Though it took nearly two weeks, some prominent members of the Republican 2016 presidential field are finally weighing in on Donald Trump’s racist and anti-immigrant comments.
“[Bush] took a handful of questions, beginning with one in Spanish about Donald Trump’s recent comments describing Mexican immigrants as rapists, murderers and drug dealers. Trump spends his life fighting with people, Bush answered in Spanish. And he doesn’t, Bush said, represent the values of the Republican Party.
…But when Bush was asked the same question about Trump’s remarks in English, he seemed put out at having to repeat himself, then gave a milder version of his original answer: ‘I don’t agree with him. I think he’s wrong. It’s pretty simple.’”
Meanwhile, speaking to a national television audience on Fox News yesterday, Senator Ted Cruz (R-TX) actually defended Trump, saying “I like Donald Trump. I think he’s terrific, I think he’s brash, I think he speaks the truth.”
Trump’s comments are increasingly a major issue for millions of 2016 voters. Since most all of Trump’s fellow 2016 GOP contenders felt comfortable welcoming him to the race, they should now be prepared to go on the record to either disavow or embrace Trump’s comments and worldview regarding immigrants. As Lawrence Downes writes in the New York Times’ “Opinion Pages,”:
“It seems fair at this point – even essential – to note that Mr. Trump is far from alone as an immigrant-hostile Republican running for president. The dominating message from the ever-widening field of G.O.P. candidates is that what the country needs most, now, is to lock down the border and overturn President Obama’s executive actions on immigration reform. Listening to Republicans talk on this subject is like being stuck in a bar with the same cruddy cover band that never, ever learns a new song. I wonder how long they will let Mr. Trump remain out front, screaming his head off.”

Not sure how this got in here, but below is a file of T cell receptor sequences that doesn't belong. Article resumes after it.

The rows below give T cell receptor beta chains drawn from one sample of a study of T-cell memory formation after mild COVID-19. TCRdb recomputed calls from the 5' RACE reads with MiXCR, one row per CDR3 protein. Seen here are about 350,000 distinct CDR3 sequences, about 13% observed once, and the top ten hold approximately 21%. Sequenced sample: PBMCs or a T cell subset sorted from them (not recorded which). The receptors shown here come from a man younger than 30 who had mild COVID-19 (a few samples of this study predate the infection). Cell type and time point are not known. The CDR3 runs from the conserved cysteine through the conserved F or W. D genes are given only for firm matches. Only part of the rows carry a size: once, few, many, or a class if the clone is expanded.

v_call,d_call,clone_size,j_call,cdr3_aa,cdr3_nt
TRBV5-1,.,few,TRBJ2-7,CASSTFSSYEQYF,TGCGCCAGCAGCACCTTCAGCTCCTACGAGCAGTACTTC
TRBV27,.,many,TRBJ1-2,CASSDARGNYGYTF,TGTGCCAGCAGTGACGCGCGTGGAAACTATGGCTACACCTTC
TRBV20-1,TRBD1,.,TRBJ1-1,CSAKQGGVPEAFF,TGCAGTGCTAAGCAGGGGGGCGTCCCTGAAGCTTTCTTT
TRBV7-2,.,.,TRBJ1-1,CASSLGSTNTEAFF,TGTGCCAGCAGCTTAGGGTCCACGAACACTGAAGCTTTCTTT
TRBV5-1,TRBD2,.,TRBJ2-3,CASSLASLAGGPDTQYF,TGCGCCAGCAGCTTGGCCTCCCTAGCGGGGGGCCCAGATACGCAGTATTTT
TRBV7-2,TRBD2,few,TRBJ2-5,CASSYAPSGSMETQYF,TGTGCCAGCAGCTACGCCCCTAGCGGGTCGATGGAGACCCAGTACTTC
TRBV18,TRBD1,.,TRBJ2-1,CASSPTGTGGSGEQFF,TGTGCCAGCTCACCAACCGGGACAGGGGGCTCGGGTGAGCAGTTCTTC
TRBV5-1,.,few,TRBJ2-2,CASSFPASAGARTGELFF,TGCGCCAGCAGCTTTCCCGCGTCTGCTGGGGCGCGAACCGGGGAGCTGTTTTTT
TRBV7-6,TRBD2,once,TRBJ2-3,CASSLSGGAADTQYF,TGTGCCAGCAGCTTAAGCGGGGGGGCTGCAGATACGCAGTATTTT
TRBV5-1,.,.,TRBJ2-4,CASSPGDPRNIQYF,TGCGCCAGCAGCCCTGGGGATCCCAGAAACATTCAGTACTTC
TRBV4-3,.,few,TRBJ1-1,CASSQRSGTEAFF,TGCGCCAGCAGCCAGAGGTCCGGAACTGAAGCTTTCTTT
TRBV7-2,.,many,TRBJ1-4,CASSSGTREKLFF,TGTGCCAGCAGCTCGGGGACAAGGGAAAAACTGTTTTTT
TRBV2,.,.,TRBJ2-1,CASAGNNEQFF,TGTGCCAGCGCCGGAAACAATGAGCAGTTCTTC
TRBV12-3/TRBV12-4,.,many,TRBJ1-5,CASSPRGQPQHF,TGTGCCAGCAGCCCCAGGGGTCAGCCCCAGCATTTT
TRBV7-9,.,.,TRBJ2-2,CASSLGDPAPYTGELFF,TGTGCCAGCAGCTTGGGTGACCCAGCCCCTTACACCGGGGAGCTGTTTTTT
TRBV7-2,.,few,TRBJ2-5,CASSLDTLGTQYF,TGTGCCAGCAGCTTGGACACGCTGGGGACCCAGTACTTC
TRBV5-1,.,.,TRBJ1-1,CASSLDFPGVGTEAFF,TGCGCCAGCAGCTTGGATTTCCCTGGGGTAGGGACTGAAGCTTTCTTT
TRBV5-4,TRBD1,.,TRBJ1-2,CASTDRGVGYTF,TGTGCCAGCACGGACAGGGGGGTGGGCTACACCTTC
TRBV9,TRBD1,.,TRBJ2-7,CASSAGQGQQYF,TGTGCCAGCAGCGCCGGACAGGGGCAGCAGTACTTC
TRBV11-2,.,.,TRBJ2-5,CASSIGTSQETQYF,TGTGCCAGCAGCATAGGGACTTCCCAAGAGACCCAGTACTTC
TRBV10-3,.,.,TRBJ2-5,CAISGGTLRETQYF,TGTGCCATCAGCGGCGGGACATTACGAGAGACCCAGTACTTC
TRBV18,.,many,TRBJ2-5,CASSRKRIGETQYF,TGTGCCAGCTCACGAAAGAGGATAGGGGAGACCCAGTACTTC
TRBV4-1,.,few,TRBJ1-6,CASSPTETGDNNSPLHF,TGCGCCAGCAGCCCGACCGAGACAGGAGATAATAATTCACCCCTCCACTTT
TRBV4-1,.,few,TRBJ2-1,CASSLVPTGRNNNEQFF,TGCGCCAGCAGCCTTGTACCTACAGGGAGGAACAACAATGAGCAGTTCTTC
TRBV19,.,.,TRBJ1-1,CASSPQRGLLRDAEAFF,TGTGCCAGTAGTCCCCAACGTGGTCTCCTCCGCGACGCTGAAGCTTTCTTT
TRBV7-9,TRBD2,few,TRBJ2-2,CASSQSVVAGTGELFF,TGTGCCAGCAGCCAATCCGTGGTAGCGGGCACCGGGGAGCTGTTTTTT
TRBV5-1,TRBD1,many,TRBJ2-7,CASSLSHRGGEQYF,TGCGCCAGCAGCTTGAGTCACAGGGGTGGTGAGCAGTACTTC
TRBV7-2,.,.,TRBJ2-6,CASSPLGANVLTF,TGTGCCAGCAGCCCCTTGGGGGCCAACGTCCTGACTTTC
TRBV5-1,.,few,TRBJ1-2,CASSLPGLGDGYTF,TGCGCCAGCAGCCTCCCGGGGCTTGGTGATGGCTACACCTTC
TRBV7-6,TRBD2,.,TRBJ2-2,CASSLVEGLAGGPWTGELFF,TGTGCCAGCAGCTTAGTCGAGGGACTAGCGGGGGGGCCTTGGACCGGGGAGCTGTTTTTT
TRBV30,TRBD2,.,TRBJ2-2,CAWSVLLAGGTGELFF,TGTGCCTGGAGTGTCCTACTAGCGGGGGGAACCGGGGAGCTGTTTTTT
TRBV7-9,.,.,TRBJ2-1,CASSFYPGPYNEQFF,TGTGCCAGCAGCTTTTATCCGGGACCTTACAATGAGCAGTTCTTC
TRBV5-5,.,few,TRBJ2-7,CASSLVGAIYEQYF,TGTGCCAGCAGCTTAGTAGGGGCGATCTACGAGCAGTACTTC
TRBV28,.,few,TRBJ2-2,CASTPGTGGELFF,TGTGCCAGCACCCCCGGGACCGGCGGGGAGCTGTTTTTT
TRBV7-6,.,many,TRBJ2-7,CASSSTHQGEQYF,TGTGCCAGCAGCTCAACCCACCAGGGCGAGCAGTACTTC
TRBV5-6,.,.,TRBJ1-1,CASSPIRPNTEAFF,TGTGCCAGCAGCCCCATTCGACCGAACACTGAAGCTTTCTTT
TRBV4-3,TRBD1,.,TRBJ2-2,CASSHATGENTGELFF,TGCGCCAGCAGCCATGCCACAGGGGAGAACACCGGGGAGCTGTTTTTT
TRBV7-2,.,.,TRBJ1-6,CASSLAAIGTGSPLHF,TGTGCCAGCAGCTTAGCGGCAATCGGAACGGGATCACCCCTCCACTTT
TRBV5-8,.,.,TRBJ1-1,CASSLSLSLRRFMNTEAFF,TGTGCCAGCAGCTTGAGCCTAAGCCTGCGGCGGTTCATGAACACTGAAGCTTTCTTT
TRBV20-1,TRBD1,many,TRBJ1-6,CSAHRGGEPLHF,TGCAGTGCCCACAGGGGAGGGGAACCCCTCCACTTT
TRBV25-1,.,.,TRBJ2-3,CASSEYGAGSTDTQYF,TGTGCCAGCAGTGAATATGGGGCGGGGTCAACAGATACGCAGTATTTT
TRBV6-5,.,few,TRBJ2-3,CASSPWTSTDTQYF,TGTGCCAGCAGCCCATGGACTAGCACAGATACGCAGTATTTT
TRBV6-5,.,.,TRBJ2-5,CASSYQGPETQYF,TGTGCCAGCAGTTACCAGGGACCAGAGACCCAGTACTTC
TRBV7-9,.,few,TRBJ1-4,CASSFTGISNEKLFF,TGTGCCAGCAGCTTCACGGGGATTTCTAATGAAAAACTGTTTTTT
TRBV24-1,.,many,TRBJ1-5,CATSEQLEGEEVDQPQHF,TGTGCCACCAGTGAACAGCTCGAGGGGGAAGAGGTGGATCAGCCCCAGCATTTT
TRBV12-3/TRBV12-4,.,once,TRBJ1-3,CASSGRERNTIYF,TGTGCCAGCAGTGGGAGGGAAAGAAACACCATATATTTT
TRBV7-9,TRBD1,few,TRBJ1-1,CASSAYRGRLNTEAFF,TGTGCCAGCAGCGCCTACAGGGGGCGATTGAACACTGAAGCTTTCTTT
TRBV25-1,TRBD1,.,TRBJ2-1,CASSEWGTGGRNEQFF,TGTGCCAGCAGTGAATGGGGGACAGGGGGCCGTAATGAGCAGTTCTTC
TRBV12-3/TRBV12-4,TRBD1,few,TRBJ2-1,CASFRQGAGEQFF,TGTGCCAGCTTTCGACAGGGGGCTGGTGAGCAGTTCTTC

Trump’s comments have received dominant coverage in Spanish language media throughout the U.S. and Latin America, generating outrage and solidarity, while demonstrating the Latino community’s growing clout in corporate America. See below for a roundup of the key fallout from Trump’s comments:
- Univision Drops Trump’s Miss USA Pageant: In the week following Trump’s racist comments, leading Spanish language network Univision announced it would cut ties with the media mogul, saying, “At Univision we see first-hand the work ethic, love for family, strong religious values and the important role Mexican immigrants and Mexican-Americans have had and will continue to have in building the future of our country.” Univision’s announcement followed a column from Emmy Award winning journalist and leading Univision news anchor Jorge Ramos, calling Trump “the Hispanic community’s most hated man.” In response, Trump filed a $500 million dollar lawsuit against the network, alleging “contract violations.”
- NBC Severs Ties with Trump: Following Univision’s lead and a Change.org petition that drew more than 200,000 signatures, NBC (Univision’s parent company) announced this week that it, too, “was ending its business relationship with the billionaire real estate and media mogul” and “would also no longer air the Miss USA and Miss Universe pageants,” per reporting from the New York Times.